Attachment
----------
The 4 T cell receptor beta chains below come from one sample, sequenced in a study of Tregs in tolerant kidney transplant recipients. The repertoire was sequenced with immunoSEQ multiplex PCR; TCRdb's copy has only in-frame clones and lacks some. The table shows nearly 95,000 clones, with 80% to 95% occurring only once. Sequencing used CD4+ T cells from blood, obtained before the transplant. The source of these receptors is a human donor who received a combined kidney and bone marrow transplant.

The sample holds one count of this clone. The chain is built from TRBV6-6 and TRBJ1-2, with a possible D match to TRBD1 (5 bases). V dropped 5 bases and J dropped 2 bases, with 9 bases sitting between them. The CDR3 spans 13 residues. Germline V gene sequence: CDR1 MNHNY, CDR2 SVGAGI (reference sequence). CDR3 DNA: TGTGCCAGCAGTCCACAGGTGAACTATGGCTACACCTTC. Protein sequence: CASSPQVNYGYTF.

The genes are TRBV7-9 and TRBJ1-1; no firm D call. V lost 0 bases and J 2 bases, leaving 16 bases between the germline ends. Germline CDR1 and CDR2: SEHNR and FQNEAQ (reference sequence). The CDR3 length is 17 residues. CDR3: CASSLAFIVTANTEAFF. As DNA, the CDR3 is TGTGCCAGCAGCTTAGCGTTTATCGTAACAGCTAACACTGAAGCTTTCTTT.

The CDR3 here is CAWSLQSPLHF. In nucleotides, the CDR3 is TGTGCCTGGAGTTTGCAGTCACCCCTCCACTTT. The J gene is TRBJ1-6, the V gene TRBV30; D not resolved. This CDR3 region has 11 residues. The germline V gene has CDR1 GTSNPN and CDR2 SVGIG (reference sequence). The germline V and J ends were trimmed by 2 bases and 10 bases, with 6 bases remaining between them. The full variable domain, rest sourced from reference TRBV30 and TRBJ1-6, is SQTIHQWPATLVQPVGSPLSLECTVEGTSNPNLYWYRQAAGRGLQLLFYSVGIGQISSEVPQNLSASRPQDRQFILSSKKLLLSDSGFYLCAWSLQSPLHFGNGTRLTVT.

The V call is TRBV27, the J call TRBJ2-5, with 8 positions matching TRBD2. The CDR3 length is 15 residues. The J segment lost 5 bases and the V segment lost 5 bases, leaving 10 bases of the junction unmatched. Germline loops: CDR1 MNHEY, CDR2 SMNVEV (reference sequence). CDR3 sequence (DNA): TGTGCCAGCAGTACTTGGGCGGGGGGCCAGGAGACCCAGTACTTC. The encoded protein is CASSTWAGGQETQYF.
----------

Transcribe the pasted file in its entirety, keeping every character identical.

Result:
The 4 T cell receptor beta chains below come from one sample, sequenced in a study of Tregs in tolerant kidney transplant recipients. The repertoire was sequenced with immunoSEQ multiplex PCR; TCRdb's copy has only in-frame clones and lacks some. The table shows nearly 95,000 clones, with 80% to 95% occurring only once. Sequencing used CD4+ T cells from blood, obtained before the transplant. The source of these receptors is a human donor who received a combined kidney and bone marrow transplant.

The sample holds one count of this clone. The chain is built from TRBV6-6 and TRBJ1-2, with a possible D match to TRBD1 (5 bases). V dropped 5 bases and J dropped 2 bases, with 9 bases sitting between them. The CDR3 spans 13 residues. Germline V gene sequence: CDR1 MNHNY, CDR2 SVGAGI (reference sequence). CDR3 DNA: TGTGCCAGCAGTCCACAGGTGAACTATGGCTACACCTTC. Protein sequence: CASSPQVNYGYTF.

The genes are TRBV7-9 and TRBJ1-1; no firm D call. V lost 0 bases and J 2 bases, leaving 16 bases between the germline ends. Germline CDR1 and CDR2: SEHNR and FQNEAQ (reference sequence). The CDR3 length is 17 residues. CDR3: CASSLAFIVTANTEAFF. As DNA, the CDR3 is TGTGCCAGCAGCTTAGCGTTTATCGTAACAGCTAACACTGAAGCTTTCTTT.

The CDR3 here is CAWSLQSPLHF. In nucleotides, the CDR3 is TGTGCCTGGAGTTTGCAGTCACCCCTCCACTTT. The J gene is TRBJ1-6, the V gene TRBV30; D not resolved. This CDR3 region has 11 residues. The germline V gene has CDR1 GTSNPN and CDR2 SVGIG (reference sequence). The germline V and J ends were trimmed by 2 bases and 10 bases, with 6 bases remaining between them. The full variable domain, rest sourced from reference TRBV30 and TRBJ1-6, is SQTIHQWPATLVQPVGSPLSLECTVEGTSNPNLYWYRQAAGRGLQLLFYSVGIGQISSEVPQNLSASRPQDRQFILSSKKLLLSDSGFYLCAWSLQSPLHFGNGTRLTVT.

The V call is TRBV27, the J call TRBJ2-5, with 8 positions matching TRBD2. The CDR3 length is 15 residues. The J segment lost 5 bases and the V segment lost 5 bases, leaving 10 bases of the junction unmatched. Germline loops: CDR1 MNHEY, CDR2 SMNVEV (reference sequence). CDR3 sequence (DNA): TGTGCCAGCAGTACTTGGGCGGGGGGCCAGGAGACCCAGTACTTC. The encoded protein is CASSTWAGGQETQYF.